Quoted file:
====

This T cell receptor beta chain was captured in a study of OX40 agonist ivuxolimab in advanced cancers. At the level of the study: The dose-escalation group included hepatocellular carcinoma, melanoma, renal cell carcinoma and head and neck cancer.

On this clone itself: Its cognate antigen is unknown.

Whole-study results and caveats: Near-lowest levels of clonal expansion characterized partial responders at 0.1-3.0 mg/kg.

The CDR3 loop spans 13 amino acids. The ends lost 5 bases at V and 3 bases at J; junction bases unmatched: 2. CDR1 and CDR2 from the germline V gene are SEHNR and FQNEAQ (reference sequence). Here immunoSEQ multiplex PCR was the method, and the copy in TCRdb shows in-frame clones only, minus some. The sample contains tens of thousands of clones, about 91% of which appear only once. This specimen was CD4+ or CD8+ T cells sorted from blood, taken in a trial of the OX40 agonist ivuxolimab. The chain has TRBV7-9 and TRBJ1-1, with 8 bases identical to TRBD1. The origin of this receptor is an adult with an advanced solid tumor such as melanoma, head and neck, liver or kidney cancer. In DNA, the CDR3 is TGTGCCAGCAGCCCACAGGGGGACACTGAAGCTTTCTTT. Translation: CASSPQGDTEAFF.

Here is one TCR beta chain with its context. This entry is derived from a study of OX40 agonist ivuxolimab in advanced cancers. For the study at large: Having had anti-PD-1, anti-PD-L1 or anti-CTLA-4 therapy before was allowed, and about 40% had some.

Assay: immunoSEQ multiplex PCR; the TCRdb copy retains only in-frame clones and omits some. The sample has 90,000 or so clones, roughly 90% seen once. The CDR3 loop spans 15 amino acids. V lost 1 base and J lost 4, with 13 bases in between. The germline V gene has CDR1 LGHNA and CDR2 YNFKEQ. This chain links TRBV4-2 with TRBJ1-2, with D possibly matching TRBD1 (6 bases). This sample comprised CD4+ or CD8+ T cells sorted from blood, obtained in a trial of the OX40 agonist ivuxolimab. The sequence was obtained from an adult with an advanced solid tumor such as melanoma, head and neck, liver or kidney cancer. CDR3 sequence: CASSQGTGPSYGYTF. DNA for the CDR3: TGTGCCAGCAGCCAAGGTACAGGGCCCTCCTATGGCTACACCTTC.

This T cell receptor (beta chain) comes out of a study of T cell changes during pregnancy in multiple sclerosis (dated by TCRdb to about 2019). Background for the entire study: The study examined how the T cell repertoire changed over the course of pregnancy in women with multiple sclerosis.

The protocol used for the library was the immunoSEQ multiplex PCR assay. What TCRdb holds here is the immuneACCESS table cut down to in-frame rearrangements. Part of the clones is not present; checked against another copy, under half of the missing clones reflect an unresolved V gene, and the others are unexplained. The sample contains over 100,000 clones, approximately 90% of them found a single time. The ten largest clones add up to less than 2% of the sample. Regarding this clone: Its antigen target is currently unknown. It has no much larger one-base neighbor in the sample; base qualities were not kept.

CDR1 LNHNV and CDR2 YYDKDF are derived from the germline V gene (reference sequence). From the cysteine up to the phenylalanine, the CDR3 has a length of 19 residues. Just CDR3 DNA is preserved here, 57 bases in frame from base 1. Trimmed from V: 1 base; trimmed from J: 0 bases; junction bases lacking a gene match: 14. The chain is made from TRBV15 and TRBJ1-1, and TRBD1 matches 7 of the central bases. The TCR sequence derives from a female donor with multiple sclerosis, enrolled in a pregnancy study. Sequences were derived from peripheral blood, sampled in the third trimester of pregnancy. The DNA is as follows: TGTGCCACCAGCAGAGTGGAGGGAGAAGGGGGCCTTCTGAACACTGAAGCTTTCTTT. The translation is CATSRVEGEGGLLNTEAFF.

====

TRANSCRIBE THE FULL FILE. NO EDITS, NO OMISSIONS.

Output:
This T cell receptor beta chain was captured in a study of OX40 agonist ivuxolimab in advanced cancers. At the level of the study: The dose-escalation group included hepatocellular carcinoma, melanoma, renal cell carcinoma and head and neck cancer.

On this clone itself: Its cognate antigen is unknown.

Whole-study results and caveats: Near-lowest levels of clonal expansion characterized partial responders at 0.1-3.0 mg/kg.

The CDR3 loop spans 13 amino acids. The ends lost 5 bases at V and 3 bases at J; junction bases unmatched: 2. CDR1 and CDR2 from the germline V gene are SEHNR and FQNEAQ (reference sequence). Here immunoSEQ multiplex PCR was the method, and the copy in TCRdb shows in-frame clones only, minus some. The sample contains tens of thousands of clones, about 91% of which appear only once. This specimen was CD4+ or CD8+ T cells sorted from blood, taken in a trial of the OX40 agonist ivuxolimab. The chain has TRBV7-9 and TRBJ1-1, with 8 bases identical to TRBD1. The origin of this receptor is an adult with an advanced solid tumor such as melanoma, head and neck, liver or kidney cancer. In DNA, the CDR3 is TGTGCCAGCAGCCCACAGGGGGACACTGAAGCTTTCTTT. Translation: CASSPQGDTEAFF.

Here is one TCR beta chain with its context. This entry is derived from a study of OX40 agonist ivuxolimab in advanced cancers. For the study at large: Having had anti-PD-1, anti-PD-L1 or anti-CTLA-4 therapy before was allowed, and about 40% had some.

Assay: immunoSEQ multiplex PCR; the TCRdb copy retains only in-frame clones and omits some. The sample has 90,000 or so clones, roughly 90% seen once. The CDR3 loop spans 15 amino acids. V lost 1 base and J lost 4, with 13 bases in between. The germline V gene has CDR1 LGHNA and CDR2 YNFKEQ. This chain links TRBV4-2 with TRBJ1-2, with D possibly matching TRBD1 (6 bases). This sample comprised CD4+ or CD8+ T cells sorted from blood, obtained in a trial of the OX40 agonist ivuxolimab. The sequence was obtained from an adult with an advanced solid tumor such as melanoma, head and neck, liver or kidney cancer. CDR3 sequence: CASSQGTGPSYGYTF. DNA for the CDR3: TGTGCCAGCAGCCAAGGTACAGGGCCCTCCTATGGCTACACCTTC.

This T cell receptor (beta chain) comes out of a study of T cell changes during pregnancy in multiple sclerosis (dated by TCRdb to about 2019). Background for the entire study: The study examined how the T cell repertoire changed over the course of pregnancy in women with multiple sclerosis.

The protocol used for the library was the immunoSEQ multiplex PCR assay. What TCRdb holds here is the immuneACCESS table cut down to in-frame rearrangements. Part of the clones is not present; checked against another copy, under half of the missing clones reflect an unresolved V gene, and the others are unexplained. The sample contains over 100,000 clones, approximately 90% of them found a single time. The ten largest clones add up to less than 2% of the sample. Regarding this clone: Its antigen target is currently unknown. It has no much larger one-base neighbor in the sample; base qualities were not kept.

CDR1 LNHNV and CDR2 YYDKDF are derived from the germline V gene (reference sequence). From the cysteine up to the phenylalanine, the CDR3 has a length of 19 residues. Just CDR3 DNA is preserved here, 57 bases in frame from base 1. Trimmed from V: 1 base; trimmed from J: 0 bases; junction bases lacking a gene match: 14. The chain is made from TRBV15 and TRBJ1-1, and TRBD1 matches 7 of the central bases. The TCR sequence derives from a female donor with multiple sclerosis, enrolled in a pregnancy study. Sequences were derived from peripheral blood, sampled in the third trimester of pregnancy. The DNA is as follows: TGTGCCACCAGCAGAGTGGAGGGAGAAGGGGGCCTTCTGAACACTGAAGCTTTCTTT. The translation is CATSRVEGEGGLLNTEAFF.